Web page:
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The State

Tsunami Warning Posted, but Soon Lifted

September 26, 2003|Kenneth Reich | Times Staff Writer

The magnitude 8.0 earthquake off Japan's Hokkaido island generated tsunami concerns for Alaska and the West Coast on Thursday, but officials soon dropped all warnings and said that the most that might occur on the California coast would be "small sea level changes" around midnight.

Right after the quake, the Pacific Tsunami Warning Center in Alaska issued a tsunami warning for the Aleutian Islands, a "watch" for Alaska and British Columbia, and an "information-only bulletin" for Washington, Oregon and California.

Concern dropped sharply, scientists said, after the highest wave to strike Japan after the undersea earthquake was only about 7 feet high.

Such a minor tsunami close to the earthquake epicenter meant that the likelihood of a big one thousands of miles across the Pacific was negligible, said Jose Borrero, a USC tsunami researcher, and Tousson Toppozada of the California Geological Survey.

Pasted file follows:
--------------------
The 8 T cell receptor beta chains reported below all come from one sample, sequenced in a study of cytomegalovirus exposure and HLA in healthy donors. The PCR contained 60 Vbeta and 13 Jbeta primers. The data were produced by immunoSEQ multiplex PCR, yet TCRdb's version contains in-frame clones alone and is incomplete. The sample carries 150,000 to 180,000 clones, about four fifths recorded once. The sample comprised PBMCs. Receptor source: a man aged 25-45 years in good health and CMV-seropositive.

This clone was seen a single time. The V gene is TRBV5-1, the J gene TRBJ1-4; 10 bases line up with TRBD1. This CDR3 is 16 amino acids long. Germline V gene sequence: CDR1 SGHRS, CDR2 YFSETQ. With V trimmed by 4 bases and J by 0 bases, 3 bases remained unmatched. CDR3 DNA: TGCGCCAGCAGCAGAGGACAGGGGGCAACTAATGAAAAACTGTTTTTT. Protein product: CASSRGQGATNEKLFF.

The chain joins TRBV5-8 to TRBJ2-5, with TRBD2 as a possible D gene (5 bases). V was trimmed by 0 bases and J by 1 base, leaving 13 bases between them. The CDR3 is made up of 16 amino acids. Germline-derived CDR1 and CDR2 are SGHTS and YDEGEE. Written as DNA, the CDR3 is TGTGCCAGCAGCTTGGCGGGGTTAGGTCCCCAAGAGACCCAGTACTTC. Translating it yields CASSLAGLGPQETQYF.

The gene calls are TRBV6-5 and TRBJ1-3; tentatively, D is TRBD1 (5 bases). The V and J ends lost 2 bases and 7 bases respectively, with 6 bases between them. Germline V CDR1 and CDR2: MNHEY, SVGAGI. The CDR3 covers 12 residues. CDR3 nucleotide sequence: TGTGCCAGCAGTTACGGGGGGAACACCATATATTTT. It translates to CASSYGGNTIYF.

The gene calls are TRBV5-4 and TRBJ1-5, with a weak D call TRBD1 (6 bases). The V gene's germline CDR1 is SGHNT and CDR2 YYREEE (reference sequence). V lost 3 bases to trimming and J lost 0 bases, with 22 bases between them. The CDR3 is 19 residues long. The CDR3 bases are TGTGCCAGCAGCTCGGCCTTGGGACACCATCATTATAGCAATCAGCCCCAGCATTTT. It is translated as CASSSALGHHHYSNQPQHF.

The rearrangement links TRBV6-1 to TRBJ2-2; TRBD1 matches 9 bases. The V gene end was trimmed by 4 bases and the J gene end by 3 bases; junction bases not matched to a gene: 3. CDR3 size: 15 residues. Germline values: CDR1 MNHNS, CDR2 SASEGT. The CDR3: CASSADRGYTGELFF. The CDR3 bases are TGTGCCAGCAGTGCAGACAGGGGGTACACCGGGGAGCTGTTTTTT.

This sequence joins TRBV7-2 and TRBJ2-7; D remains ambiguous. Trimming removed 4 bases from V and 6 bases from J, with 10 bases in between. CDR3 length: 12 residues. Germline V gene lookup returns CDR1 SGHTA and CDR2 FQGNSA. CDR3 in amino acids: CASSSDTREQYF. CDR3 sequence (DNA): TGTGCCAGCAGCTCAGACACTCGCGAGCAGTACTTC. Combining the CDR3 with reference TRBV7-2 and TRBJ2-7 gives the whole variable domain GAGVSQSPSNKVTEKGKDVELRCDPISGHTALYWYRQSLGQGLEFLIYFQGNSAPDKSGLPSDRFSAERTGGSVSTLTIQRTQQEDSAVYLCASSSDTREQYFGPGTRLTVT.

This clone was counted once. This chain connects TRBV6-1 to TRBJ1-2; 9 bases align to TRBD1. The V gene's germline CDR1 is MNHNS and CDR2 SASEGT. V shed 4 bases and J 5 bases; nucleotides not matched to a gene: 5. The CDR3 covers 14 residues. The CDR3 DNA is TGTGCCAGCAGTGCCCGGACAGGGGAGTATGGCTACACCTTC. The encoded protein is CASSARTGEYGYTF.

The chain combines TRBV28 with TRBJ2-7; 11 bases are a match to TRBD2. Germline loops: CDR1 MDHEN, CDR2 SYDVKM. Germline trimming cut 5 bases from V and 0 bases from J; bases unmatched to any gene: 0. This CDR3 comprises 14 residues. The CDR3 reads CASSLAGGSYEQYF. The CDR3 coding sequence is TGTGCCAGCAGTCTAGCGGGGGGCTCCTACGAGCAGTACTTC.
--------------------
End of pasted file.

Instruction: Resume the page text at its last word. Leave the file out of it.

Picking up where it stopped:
A tsunami can be generated by an undersea earthquake, a volcanic eruption or a big landslide affecting the ocean -- anything, in short, that causes a sudden displacement of water. Once the wave is generated, it can cross the ocean at speeds as high as 500 mph, bunching up near land to form waves that, at their worst, can rise 60 feet or higher.

The last large tsunami to strike California occurred after the great March 27, 1964, Alaskan earthquake. It killed 10 people in Crescent City, Calif., and one in the nearby town of Klamath. That tsunami was also responsible for a surge of water that caused about $1 million in damage at Marina del Rey and the Los Angeles Harbor.

However, as Borrero said Thursday, it remains unclear just what process initiates the waves.

They occur in some undersea quakes and other disturbances, but not others, and the distinction is not yet understood. Quakes less than magnitude 6.5 rarely generate sizable tsunamis, said Eric Geist, a tsunami researcher at the U.S. Geological Survey in Menlo Park.

So when a quake occurs like the one that struck early today (Japanese time), scientists must watch and wait to see whether threatening tsunamis actually develop.

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